The guide called us to hurry up as the Ring of Kerry was to be toured just in one day. What a pity. The coach took us along the Atlantic Ocean coast up to Waterville (“The Little Whirlpool"), the ocean resort which has attracted many celebrities through the years including Charlie Chaplin & family . Having dipped the legs in the ice-cold water of the ocean, we went to one of the tavern-like restaurants on the sea front. Irish Stew – this had to be tasted. The local specialty turned out to be a simple dish made of lamb, potatoes, carrots and some other vegetables. Very nutritious and tasty soup it was. Eating it we were surrounded by the “trophies” possessed by the restaurant; everywhere on the walls there were pictures of celebrities eating exactly in the place where we were sitting. Their autographs, some gadgets remained there for the next generations.

 

 

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From Waterville the coach took us further, to see the Skellig Islands. They are three lonely islands surrounded by the Atlantic. On that sunny Sunday they looked like precious gems thrown onto the water. It was just a short stopover to inhale the beauty of the place, a pause before visiting the alluring and colourful village of Sneem, “The Knot in the Ring, as its website has it because sneem means simply knot. In the past Irish people painted their houses with many bright colours as their life was grayish and sad. They suffered from hunger and poverty that is why the colours of their houses facades were to brighten the sadness and monotony of their hard fates. In the middle of this little village there is a picturesque bridge over the rapid Sneem River. After the short while spent in this romantic place it was time to say “goodbye” to Sneem and again go on the tour.

 

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Kenmare, called "The Jewel on the Ring of Kerry" which nestles on the sea-shore, at the foot of the Cork and Kerry mountains was another sweet multicoloured town on our route. In this typical colourful Irish town we visited some craft shops. It was almost impossible to decide which souvenirs to choose – all were perfect and so Irish! Kenmare is situated right in the vicinity of Killarney National Park and Beara Bay therefore the views on the way from Kenmare to Killarney, the town of the beginning of our journey, are even more and more spectacular. The Ladies’ View, Mucross Lake and Upper Lake are a must for the visitors to the Ring of Kerry and probably there are no words to express their breathtaking beauty.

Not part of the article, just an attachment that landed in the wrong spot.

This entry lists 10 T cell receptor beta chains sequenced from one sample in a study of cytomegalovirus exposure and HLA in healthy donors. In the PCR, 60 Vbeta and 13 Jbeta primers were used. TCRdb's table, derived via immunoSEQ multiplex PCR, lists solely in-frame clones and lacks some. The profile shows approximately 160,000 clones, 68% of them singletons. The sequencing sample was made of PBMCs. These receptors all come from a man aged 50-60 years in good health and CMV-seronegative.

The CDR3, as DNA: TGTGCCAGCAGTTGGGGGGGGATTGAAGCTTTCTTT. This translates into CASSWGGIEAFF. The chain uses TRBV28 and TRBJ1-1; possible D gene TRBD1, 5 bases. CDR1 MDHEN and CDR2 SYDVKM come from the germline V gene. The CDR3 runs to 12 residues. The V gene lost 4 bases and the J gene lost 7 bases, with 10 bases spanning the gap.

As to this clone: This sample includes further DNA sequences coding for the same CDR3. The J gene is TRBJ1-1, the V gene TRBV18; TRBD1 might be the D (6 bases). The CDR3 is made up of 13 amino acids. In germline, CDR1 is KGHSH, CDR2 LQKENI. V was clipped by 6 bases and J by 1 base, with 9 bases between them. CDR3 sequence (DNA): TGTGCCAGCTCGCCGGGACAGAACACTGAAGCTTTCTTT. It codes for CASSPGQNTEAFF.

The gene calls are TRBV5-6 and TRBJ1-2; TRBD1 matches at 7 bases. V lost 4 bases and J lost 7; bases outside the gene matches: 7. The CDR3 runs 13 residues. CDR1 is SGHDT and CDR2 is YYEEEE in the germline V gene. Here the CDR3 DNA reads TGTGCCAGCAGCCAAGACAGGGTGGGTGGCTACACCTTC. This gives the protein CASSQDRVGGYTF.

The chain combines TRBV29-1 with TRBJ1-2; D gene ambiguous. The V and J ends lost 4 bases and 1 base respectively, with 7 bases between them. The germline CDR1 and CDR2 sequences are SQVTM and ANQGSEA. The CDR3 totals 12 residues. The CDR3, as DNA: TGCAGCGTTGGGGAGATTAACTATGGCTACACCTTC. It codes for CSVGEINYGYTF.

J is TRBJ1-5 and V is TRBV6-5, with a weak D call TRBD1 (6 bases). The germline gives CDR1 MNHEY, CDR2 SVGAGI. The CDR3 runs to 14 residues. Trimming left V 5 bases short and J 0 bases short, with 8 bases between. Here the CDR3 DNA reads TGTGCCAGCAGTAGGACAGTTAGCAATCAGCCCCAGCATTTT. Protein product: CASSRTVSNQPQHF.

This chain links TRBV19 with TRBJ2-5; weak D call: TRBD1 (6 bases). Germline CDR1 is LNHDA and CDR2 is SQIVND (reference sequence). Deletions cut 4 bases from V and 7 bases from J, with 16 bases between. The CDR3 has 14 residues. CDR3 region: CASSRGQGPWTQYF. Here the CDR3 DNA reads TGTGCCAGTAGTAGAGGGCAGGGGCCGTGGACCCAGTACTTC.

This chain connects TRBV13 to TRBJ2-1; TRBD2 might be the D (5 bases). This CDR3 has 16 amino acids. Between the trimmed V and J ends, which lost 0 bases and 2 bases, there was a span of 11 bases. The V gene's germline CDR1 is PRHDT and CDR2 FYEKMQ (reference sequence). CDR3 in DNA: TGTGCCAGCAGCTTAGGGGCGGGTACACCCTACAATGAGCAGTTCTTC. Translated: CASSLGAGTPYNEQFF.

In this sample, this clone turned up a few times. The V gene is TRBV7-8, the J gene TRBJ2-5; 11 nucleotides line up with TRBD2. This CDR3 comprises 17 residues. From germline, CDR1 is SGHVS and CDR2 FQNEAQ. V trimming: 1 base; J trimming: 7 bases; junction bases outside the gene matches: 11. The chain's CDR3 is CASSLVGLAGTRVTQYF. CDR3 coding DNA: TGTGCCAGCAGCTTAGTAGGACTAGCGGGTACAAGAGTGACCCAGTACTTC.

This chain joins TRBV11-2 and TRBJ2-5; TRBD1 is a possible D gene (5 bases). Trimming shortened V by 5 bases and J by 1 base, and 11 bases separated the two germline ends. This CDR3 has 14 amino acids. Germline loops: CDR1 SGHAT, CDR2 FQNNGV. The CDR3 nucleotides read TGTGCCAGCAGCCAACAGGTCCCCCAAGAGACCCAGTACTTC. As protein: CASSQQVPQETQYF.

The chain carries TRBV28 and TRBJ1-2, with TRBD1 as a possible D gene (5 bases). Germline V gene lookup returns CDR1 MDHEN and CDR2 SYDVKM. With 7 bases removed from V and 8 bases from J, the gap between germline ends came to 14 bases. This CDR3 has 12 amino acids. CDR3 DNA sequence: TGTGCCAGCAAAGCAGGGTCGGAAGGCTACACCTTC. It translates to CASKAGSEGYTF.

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I was lucky enough to visit The Ring of Kerry in full sunshine and blossoming trees but I suppose the mysterious misty atmosphere of all these places has also got its charm although the visibility is probably worse. The students forgot about grumbling and took in the changing landscapes. They really can be a good company for seeing such places. Therefore what can enliven you before or after the most stressful period at school is simply a school trip. Being enthusiastic about seeing a new land for yourself, you can “infect” your students and their parents with a desire to discover one for themselves. And that makes everybody happy.

 

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SOURCES:

http://homepage.eircom.net/~knp/town/index.htm
http://www.killarneyonline.ie/amenities/
Paddy Mac’s Ring of Kerry. Pictorial Guide. Printed in Ireland by Killarney Printing Works Ltd., St. Anthony’s Place, Killarney, Co. Kerry. 2004
http://www.waterville-insight.com/
http://www.sneem.net/
http://www.kenmare.com/tourism/index.html